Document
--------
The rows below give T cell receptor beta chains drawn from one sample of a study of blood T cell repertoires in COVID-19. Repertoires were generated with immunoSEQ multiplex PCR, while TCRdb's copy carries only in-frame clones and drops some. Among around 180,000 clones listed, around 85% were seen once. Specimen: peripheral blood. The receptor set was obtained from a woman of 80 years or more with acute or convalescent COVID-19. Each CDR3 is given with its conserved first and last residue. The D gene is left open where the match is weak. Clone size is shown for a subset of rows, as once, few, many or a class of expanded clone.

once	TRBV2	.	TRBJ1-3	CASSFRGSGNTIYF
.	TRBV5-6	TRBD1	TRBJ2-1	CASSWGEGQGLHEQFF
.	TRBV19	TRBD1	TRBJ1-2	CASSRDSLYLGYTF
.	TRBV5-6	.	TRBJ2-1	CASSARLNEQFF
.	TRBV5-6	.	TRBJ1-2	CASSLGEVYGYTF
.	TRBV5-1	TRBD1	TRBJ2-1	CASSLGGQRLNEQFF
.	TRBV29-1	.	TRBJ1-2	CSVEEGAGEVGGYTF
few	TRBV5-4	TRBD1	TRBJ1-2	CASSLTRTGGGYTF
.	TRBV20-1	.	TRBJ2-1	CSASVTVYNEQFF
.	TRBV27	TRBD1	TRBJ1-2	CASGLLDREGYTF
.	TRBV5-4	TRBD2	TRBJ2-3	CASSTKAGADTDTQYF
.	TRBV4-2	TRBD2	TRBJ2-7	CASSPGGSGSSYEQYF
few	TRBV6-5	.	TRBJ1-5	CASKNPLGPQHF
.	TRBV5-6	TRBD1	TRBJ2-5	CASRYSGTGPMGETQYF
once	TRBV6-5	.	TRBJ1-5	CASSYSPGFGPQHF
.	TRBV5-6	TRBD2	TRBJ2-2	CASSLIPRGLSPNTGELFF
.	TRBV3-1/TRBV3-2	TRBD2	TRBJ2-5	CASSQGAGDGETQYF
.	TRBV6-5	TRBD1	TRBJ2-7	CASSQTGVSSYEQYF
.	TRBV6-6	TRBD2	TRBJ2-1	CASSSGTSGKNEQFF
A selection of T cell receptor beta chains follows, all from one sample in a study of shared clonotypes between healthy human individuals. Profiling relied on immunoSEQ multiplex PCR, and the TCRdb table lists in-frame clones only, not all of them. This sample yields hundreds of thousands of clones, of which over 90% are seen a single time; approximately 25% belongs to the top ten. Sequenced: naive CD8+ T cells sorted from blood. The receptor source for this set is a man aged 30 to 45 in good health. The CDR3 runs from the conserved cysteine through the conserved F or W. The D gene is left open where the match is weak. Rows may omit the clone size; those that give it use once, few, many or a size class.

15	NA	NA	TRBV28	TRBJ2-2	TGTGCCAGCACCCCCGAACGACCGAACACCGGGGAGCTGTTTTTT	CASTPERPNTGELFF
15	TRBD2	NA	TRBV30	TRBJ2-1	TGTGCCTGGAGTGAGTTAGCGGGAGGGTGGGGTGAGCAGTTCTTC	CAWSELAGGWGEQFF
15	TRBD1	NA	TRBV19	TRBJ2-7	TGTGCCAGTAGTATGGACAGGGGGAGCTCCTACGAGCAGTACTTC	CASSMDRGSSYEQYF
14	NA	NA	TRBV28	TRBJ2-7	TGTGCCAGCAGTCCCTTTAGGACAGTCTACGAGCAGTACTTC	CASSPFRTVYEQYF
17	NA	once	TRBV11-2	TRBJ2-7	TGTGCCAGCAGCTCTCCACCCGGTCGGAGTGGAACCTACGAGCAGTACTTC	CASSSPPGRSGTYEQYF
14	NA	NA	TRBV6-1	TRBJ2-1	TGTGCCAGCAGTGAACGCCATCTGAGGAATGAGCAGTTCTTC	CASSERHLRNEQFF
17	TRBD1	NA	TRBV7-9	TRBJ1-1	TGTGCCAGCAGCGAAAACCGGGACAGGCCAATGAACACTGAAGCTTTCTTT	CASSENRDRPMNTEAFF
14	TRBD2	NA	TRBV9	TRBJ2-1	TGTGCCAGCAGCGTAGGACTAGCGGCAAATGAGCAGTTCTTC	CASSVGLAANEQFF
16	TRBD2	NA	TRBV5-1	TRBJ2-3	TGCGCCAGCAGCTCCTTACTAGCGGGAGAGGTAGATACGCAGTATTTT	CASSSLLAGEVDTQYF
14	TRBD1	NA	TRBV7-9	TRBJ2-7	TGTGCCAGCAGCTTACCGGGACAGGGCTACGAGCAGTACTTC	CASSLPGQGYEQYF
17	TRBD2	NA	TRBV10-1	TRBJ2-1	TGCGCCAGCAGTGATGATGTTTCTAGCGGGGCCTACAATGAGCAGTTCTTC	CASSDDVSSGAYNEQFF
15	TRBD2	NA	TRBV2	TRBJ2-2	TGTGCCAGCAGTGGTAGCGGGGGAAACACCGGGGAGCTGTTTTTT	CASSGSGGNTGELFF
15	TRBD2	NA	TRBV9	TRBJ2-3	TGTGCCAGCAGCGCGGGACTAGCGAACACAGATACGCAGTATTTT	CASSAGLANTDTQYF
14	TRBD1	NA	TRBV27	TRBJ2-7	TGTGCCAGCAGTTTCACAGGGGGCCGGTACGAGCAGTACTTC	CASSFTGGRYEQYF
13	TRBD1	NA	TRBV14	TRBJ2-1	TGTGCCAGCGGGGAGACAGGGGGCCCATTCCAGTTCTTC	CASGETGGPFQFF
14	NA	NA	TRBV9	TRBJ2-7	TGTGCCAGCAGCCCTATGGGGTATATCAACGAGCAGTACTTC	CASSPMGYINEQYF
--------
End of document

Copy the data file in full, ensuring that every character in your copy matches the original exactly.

The rows below give T cell receptor beta chains drawn from one sample of a study of blood T cell repertoires in COVID-19. Repertoires were generated with immunoSEQ multiplex PCR, while TCRdb's copy carries only in-frame clones and drops some. Among around 180,000 clones listed, around 85% were seen once. Specimen: peripheral blood. The receptor set was obtained from a woman of 80 years or more with acute or convalescent COVID-19. Each CDR3 is given with its conserved first and last residue. The D gene is left open where the match is weak. Clone size is shown for a subset of rows, as once, few, many or a class of expanded clone.

once	TRBV2	.	TRBJ1-3	CASSFRGSGNTIYF
.	TRBV5-6	TRBD1	TRBJ2-1	CASSWGEGQGLHEQFF
.	TRBV19	TRBD1	TRBJ1-2	CASSRDSLYLGYTF
.	TRBV5-6	.	TRBJ2-1	CASSARLNEQFF
.	TRBV5-6	.	TRBJ1-2	CASSLGEVYGYTF
.	TRBV5-1	TRBD1	TRBJ2-1	CASSLGGQRLNEQFF
.	TRBV29-1	.	TRBJ1-2	CSVEEGAGEVGGYTF
few	TRBV5-4	TRBD1	TRBJ1-2	CASSLTRTGGGYTF
.	TRBV20-1	.	TRBJ2-1	CSASVTVYNEQFF
.	TRBV27	TRBD1	TRBJ1-2	CASGLLDREGYTF
.	TRBV5-4	TRBD2	TRBJ2-3	CASSTKAGADTDTQYF
.	TRBV4-2	TRBD2	TRBJ2-7	CASSPGGSGSSYEQYF
few	TRBV6-5	.	TRBJ1-5	CASKNPLGPQHF
.	TRBV5-6	TRBD1	TRBJ2-5	CASRYSGTGPMGETQYF
once	TRBV6-5	.	TRBJ1-5	CASSYSPGFGPQHF
.	TRBV5-6	TRBD2	TRBJ2-2	CASSLIPRGLSPNTGELFF
.	TRBV3-1/TRBV3-2	TRBD2	TRBJ2-5	CASSQGAGDGETQYF
.	TRBV6-5	TRBD1	TRBJ2-7	CASSQTGVSSYEQYF
.	TRBV6-6	TRBD2	TRBJ2-1	CASSSGTSGKNEQFF
A selection of T cell receptor beta chains follows, all from one sample in a study of shared clonotypes between healthy human individuals. Profiling relied on immunoSEQ multiplex PCR, and the TCRdb table lists in-frame clones only, not all of them. This sample yields hundreds of thousands of clones, of which over 90% are seen a single time; approximately 25% belongs to the top ten. Sequenced: naive CD8+ T cells sorted from blood. The receptor source for this set is a man aged 30 to 45 in good health. The CDR3 runs from the conserved cysteine through the conserved F or W. The D gene is left open where the match is weak. Rows may omit the clone size; those that give it use once, few, many or a size class.

15	NA	NA	TRBV28	TRBJ2-2	TGTGCCAGCACCCCCGAACGACCGAACACCGGGGAGCTGTTTTTT	CASTPERPNTGELFF
15	TRBD2	NA	TRBV30	TRBJ2-1	TGTGCCTGGAGTGAGTTAGCGGGAGGGTGGGGTGAGCAGTTCTTC	CAWSELAGGWGEQFF
15	TRBD1	NA	TRBV19	TRBJ2-7	TGTGCCAGTAGTATGGACAGGGGGAGCTCCTACGAGCAGTACTTC	CASSMDRGSSYEQYF
14	NA	NA	TRBV28	TRBJ2-7	TGTGCCAGCAGTCCCTTTAGGACAGTCTACGAGCAGTACTTC	CASSPFRTVYEQYF
17	NA	once	TRBV11-2	TRBJ2-7	TGTGCCAGCAGCTCTCCACCCGGTCGGAGTGGAACCTACGAGCAGTACTTC	CASSSPPGRSGTYEQYF
14	NA	NA	TRBV6-1	TRBJ2-1	TGTGCCAGCAGTGAACGCCATCTGAGGAATGAGCAGTTCTTC	CASSERHLRNEQFF
17	TRBD1	NA	TRBV7-9	TRBJ1-1	TGTGCCAGCAGCGAAAACCGGGACAGGCCAATGAACACTGAAGCTTTCTTT	CASSENRDRPMNTEAFF
14	TRBD2	NA	TRBV9	TRBJ2-1	TGTGCCAGCAGCGTAGGACTAGCGGCAAATGAGCAGTTCTTC	CASSVGLAANEQFF
16	TRBD2	NA	TRBV5-1	TRBJ2-3	TGCGCCAGCAGCTCCTTACTAGCGGGAGAGGTAGATACGCAGTATTTT	CASSSLLAGEVDTQYF
14	TRBD1	NA	TRBV7-9	TRBJ2-7	TGTGCCAGCAGCTTACCGGGACAGGGCTACGAGCAGTACTTC	CASSLPGQGYEQYF
17	TRBD2	NA	TRBV10-1	TRBJ2-1	TGCGCCAGCAGTGATGATGTTTCTAGCGGGGCCTACAATGAGCAGTTCTTC	CASSDDVSSGAYNEQFF
15	TRBD2	NA	TRBV2	TRBJ2-2	TGTGCCAGCAGTGGTAGCGGGGGAAACACCGGGGAGCTGTTTTTT	CASSGSGGNTGELFF
15	TRBD2	NA	TRBV9	TRBJ2-3	TGTGCCAGCAGCGCGGGACTAGCGAACACAGATACGCAGTATTTT	CASSAGLANTDTQYF
14	TRBD1	NA	TRBV27	TRBJ2-7	TGTGCCAGCAGTTTCACAGGGGGCCGGTACGAGCAGTACTTC	CASSFTGGRYEQYF
13	TRBD1	NA	TRBV14	TRBJ2-1	TGTGCCAGCGGGGAGACAGGGGGCCCATTCCAGTTCTTC	CASGETGGPFQFF
14	NA	NA	TRBV9	TRBJ2-7	TGTGCCAGCAGCCCTATGGGGTATATCAACGAGCAGTACTTC	CASSPMGYINEQYF